How is Society Taking Mental Health More Seriously?

Harriet discusses how the stigma around mental health is being addressed.

Harriet Hallam

Mental health issues impact us all, adults and children, but unfortunately many suffer from ill mental health, making day-to-day life a lot harder than it is for others. It is not until recently that society started to understand mental health and the importance of balancing work and pleasure, and we can now be more open when talking about it. According to mental health charity Mind, 1 in every 4 people experience some form of mental illness in their lifetime, 1 in every 6 people experience a more common mental health disorder such as anxiety or depression, and 1 in every 5 people experience some form of suicidal thoughts. These figures illustrate the sheer commonality of mental health problems within society, and that each individual has either suffered themselves or knows someone who suffers from them.

Support for mental health has increased drastically and has seen the introduction of better accessibility to counsellors, online chats, and general awareness on where to seek help. However, there still remains a cloth of social stigma surrounding it, including the belief that speaking out about one’s own mental health issues is a sign of weakness. Yet from that curtain of stigma, a new community of empathy has been birthed. So, what has society introduced into our lives to support and prioritise mental health?

Within the workplace, the Equality Act 2010 makes it illegal for companies to discriminate against any persons with ill mental health, no matter the severity. It also recognises that mental health illnesses can affect one’s ability to carry out certain daily tasks and activities. In addition to the Act, some companies and businesses have visits from HR and mental health organisations to ensure that employees are aware of the importance of their mental health and to remind them that they have a safe place to talk about their health.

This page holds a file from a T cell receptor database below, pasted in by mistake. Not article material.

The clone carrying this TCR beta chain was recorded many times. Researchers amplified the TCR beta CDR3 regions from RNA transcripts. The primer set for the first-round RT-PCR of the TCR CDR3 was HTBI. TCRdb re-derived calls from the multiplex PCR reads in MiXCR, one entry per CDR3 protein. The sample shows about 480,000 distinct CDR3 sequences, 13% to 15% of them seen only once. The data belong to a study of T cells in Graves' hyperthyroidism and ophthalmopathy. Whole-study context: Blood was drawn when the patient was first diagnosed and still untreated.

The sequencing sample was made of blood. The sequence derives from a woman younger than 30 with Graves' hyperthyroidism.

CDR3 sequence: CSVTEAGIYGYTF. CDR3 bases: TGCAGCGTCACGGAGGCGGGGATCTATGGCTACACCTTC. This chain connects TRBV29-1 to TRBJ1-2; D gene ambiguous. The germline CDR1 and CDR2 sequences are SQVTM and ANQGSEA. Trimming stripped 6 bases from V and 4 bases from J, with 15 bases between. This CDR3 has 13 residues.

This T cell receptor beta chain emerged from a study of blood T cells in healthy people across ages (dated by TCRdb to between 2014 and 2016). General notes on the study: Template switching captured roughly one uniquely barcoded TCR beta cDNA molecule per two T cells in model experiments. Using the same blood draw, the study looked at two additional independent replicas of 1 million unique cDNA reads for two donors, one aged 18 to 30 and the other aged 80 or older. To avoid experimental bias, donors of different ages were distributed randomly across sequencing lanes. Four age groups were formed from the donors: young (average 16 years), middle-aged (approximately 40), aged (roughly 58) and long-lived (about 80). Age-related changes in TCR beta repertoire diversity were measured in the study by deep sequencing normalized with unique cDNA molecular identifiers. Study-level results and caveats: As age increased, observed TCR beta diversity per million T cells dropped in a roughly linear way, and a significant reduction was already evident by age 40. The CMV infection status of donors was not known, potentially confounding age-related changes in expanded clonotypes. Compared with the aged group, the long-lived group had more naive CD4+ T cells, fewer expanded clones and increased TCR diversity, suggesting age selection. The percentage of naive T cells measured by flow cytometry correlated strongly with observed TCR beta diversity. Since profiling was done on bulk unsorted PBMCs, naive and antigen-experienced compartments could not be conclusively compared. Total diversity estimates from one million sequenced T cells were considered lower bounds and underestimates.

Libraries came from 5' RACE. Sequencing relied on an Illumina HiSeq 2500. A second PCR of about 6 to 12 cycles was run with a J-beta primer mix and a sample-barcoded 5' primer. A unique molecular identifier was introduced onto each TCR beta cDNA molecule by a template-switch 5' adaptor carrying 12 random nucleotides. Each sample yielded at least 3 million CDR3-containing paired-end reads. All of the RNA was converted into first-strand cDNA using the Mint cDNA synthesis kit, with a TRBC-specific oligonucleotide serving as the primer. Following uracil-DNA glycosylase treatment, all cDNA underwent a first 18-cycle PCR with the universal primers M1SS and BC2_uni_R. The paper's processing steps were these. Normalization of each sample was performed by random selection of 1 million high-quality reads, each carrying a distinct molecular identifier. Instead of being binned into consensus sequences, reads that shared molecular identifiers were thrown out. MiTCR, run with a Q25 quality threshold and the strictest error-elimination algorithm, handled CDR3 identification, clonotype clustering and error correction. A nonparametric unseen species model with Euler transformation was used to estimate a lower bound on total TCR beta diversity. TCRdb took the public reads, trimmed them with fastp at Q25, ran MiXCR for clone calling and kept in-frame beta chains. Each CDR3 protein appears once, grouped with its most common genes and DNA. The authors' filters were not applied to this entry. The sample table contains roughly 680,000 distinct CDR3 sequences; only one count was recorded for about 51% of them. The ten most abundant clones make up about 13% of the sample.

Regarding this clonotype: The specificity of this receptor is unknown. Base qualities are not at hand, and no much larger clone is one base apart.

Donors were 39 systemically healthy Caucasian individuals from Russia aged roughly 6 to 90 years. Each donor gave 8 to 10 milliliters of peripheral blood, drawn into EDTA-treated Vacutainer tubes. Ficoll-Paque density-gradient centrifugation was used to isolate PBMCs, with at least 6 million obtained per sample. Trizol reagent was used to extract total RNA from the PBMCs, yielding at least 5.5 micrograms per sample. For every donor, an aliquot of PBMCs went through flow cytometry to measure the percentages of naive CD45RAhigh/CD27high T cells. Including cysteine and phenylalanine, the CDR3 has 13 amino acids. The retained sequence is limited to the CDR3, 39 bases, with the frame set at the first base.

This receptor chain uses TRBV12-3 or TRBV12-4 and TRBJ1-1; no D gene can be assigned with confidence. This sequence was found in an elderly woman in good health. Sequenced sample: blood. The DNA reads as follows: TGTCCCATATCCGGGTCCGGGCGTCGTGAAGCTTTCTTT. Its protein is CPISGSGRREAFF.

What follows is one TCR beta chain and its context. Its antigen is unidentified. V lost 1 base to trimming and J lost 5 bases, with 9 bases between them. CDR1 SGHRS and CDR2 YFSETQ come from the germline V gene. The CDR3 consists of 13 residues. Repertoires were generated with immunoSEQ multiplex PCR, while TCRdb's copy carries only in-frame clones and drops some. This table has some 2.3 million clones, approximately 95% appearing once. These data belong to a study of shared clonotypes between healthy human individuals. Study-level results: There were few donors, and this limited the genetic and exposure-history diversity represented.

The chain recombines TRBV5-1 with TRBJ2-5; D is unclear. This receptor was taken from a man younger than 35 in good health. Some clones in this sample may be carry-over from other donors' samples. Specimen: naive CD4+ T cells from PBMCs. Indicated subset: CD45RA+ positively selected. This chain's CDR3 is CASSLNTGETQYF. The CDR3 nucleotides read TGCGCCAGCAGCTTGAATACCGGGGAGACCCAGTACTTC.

In education, there has been a dramatic increase in the worsening of secondary school and university students’ mental health due to the immense pressure from the government, teachers, and parents to perform well in exams. This has resulted in these educational institutions providing more on-site counsellors, accessibility to mental health organisations such as the Samaritans, as well as frequent visits from these organisations. Teachers have also recognised the importance of balancing schoolwork and relaxing. One technique that has been promoted is the Pomodoro technique, which enforces small but frequent breaks into a student’s revision session, giving them a chance to get away from their computer or workspace. This technique is becoming more and more popular amongst the student population in reducing stress and pressure by making their study time more manageable.

Social media has been identified as a contributing factor to the mental health issues young people face today. In seeing celebrities posting images flaunting their lives, jobs, and bodies, young people are more likely to compare themselves to what they see online, which can make them feel inadequate and depressed. However, whilst social media can be a dangerous place in terms of this, it is also being used as a campaigning platform to raise awareness for mental health and its importance. For instance, there has been increased involvement in challenges with the aim of raising money for mental health. The month of November has adopted the name of “Movember,” where some men choose to dedicate a month to growing out their moustaches and raise awareness for not only men’s physical health, but men’s mental health and suicide prevention.

Society is becoming much more accepting of mental health issues and gradually erasing the stigma still attached to it. Who knows? – in ten years’ time the stigma may cease to exist, and mental health will be a completely normal topic.